Tony Robbins Saves SF Nuns’ Humble Soup Kitchen With Generous Donation

When business coach and media star Tony Robbins learned of the Fraternite Sisters' situation, he flew to San Francisco and saved their soup kitchen.

Credit: / The Chronicle

Credit: / The SF Chronicle

For the past eight years, two nuns in San Francisco have been feeding the homeless in one of the sketchiest locations in the city. Their only income has been to sell homemade baked goods on the weekends, and they’ve been able to save costs by sleeping in the back of the Fraternite Notre Dame Mary of Nazareth Soup Kitchen. 

Though they’ve lived simply, it’s been difficult for the sisters to manage the month’s rent of $3,465. And in January, the situation became even more complicated.

Early in 2016, the nuns’ landlord increased rent by almost 60% – to $5,500. He gave them the option to pay it or get out.

Taking the advice of a pro bono lawyer, Sister Marie Benedicte and Sister Marie Valerie refused the demand. Of course, they realized that it was only a matter of time before they might be sleeping on the streets like the hundreds of homeless people they feed each week.

Which is why the Sisters turned to the media for help. Thanks to a piece published in the The Chronicle, the public learned about the devastating situation and began fundraising through a few different crowdfunding sites.

One campaign raised over $10,000 in a few days! But it was a substantial donation from an unlikely benefactor that really saved the Sisters’ philanthropic business.

When business coach and media star Tony Robbins was made aware of the Sisters’ situation, he secretly flew to San Francisco to speak with sisters and the lawyers.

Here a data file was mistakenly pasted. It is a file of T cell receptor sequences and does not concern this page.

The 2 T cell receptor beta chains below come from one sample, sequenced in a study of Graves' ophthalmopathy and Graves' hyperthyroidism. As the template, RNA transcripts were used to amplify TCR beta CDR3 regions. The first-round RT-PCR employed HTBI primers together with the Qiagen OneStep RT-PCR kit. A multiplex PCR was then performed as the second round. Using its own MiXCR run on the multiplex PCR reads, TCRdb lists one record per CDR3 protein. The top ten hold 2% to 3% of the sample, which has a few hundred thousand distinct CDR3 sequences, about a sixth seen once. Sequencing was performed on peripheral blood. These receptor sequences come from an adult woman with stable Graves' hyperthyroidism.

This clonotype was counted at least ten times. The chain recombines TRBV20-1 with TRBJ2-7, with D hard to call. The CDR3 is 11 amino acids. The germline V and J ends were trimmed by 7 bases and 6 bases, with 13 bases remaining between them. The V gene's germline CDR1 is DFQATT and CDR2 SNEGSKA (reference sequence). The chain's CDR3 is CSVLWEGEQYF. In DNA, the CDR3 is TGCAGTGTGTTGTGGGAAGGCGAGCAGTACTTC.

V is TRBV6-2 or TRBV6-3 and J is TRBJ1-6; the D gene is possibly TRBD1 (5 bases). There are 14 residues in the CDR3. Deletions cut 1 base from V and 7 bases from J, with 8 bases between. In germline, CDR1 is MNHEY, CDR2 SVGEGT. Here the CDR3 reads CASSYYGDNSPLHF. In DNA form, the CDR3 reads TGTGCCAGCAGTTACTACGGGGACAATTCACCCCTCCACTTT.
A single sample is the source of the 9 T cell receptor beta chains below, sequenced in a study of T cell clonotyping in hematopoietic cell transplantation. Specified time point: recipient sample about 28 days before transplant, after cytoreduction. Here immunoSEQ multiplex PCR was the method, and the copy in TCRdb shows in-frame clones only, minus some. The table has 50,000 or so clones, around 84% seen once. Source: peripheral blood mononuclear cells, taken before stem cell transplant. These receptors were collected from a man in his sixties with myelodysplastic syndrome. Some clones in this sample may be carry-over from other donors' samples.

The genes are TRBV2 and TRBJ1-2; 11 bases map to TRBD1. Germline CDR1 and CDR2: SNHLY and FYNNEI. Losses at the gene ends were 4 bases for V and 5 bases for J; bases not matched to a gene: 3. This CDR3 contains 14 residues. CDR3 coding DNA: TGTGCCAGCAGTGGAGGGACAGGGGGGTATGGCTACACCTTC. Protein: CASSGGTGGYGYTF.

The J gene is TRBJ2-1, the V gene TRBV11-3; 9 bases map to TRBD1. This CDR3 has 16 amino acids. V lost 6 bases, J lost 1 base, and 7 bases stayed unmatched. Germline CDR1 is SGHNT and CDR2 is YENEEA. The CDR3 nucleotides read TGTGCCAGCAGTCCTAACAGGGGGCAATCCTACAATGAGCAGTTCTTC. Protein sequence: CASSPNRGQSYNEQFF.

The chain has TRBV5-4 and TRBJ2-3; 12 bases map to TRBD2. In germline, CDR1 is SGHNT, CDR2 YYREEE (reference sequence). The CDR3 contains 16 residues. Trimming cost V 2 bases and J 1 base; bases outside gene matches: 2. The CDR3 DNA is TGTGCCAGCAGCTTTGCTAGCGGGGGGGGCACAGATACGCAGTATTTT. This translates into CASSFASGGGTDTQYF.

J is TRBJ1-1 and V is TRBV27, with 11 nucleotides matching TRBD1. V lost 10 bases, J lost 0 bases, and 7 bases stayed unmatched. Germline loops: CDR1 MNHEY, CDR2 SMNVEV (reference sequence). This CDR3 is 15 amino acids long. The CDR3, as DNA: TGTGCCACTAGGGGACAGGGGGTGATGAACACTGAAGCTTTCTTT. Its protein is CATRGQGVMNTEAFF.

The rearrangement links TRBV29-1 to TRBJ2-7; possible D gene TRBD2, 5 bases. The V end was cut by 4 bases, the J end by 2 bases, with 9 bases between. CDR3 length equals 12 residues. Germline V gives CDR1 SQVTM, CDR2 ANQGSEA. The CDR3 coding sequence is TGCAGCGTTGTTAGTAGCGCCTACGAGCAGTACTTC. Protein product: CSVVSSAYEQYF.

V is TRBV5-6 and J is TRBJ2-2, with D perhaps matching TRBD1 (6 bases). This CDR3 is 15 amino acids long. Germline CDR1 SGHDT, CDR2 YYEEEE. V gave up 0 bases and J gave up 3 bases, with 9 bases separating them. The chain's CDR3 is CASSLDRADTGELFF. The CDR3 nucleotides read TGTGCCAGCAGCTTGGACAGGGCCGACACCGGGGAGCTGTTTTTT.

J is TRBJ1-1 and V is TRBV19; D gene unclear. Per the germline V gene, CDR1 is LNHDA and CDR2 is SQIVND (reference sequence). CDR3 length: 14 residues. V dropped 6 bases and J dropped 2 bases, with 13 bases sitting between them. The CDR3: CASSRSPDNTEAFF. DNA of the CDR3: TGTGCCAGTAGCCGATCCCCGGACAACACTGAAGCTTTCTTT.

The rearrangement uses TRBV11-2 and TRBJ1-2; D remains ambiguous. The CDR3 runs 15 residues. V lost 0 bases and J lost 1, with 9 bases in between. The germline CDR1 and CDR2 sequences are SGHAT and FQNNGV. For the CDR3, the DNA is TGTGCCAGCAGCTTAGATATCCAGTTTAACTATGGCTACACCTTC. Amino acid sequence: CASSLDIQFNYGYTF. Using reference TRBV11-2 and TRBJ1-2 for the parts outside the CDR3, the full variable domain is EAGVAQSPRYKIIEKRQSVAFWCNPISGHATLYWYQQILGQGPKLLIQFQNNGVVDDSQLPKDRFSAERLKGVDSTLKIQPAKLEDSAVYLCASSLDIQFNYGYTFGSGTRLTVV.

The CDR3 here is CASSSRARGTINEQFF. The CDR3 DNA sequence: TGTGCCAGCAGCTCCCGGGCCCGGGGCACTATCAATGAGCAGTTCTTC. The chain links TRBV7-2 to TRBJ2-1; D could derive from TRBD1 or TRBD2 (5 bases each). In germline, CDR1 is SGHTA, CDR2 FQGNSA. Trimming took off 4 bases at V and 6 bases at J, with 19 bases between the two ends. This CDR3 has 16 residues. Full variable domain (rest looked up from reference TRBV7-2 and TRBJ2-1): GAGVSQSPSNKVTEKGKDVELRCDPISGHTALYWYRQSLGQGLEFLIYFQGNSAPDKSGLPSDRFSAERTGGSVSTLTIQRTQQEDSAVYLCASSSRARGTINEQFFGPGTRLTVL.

Credit: The Chronicle, SF Gate

Credit: Lea Suzuki, The SF Chronicle

On Friday, a deal was struck that will allow the soup kitchen at 54 Turk St. to stay for a year at their current rent. The best part? The landlord won’t try to evict them. 

“This is wonderful — now we don’t have to be in the street,” Sister Mary Valerie said when informed of the deal.

Tony Robbins, whose gregarious smile and 6’7” build makes him stand out in any crowd, is best known for his infomercials and books, in which he urges fans to find the power within and become successful.

He makes millions from advising presidents and CEOs and, as it turns out, has a soft spot for feeding the impoverished. 

Such isn’t surprising, as Robbins didn’t have the easiest start in life. As a teenager, Tony’s family was poor and living on the streets. In his seminars, he often talks about how a stranger once gifted his hungry family a basket of food.

The generosity prompted him, when he was older and experiencing financial abundance, to create a personal foundation. Among other things, the foundation – which serves 2 million people worldwide – gives clothing and food to the poor. Every year, Robbins and his wife match that to assist 4 million total. 

Credit: The Chronicle, SF Gate

Credit: Lea Suzuki, The SF Chronicle

As is evident, the lovable giant has a soft heart and an even better attitude. At the end of Friday’s meeting, he handed the sisters a check for $25,000.

In addition, he plans on gifting them another $25,000 within the next year to move to a different location. He said that if he needs to, he will get in touch with some of his high-powered friends in San Francisco to help find that location.

“We need to find a solution here where everyone involved can feel OK about it,” Robbins said. “I have a lot of resources. I can help.”

Mr. Patel, the landlord, was away on business. He and his lawyer are glad the situation worked out in everyone’s’ best interest (which was Robbins’ intent) and says that Tony is to be commended.

Robbins will be working with the nuns to strategize their pastry business and ensure long-term success in their endeavors. He laid out his three-step plan in the same manner he’s done for former President Bill Clinton and Salesforce founder Marc Benioff – direct, cheerful and concise.

Credit: Lea Suzuki, The Chronicle

Credit: Lea Suzuki, The SF Chronicle

“You could get a celebrity chef in here to help, and I know a few of those,” Robbins told them. “You can have more organizations help with food, and I work with those. You do a beautiful thing here. … Let’s figure out how you can do more of what you do.”

The nuns, of course, were extremely grateful for his assistance.

When Sister Mary Valerie heard the news, she asked: “No more crying for us no more?” in her thick French accent.

Robbins responded: “No more crying no more,” and kissed her hand.

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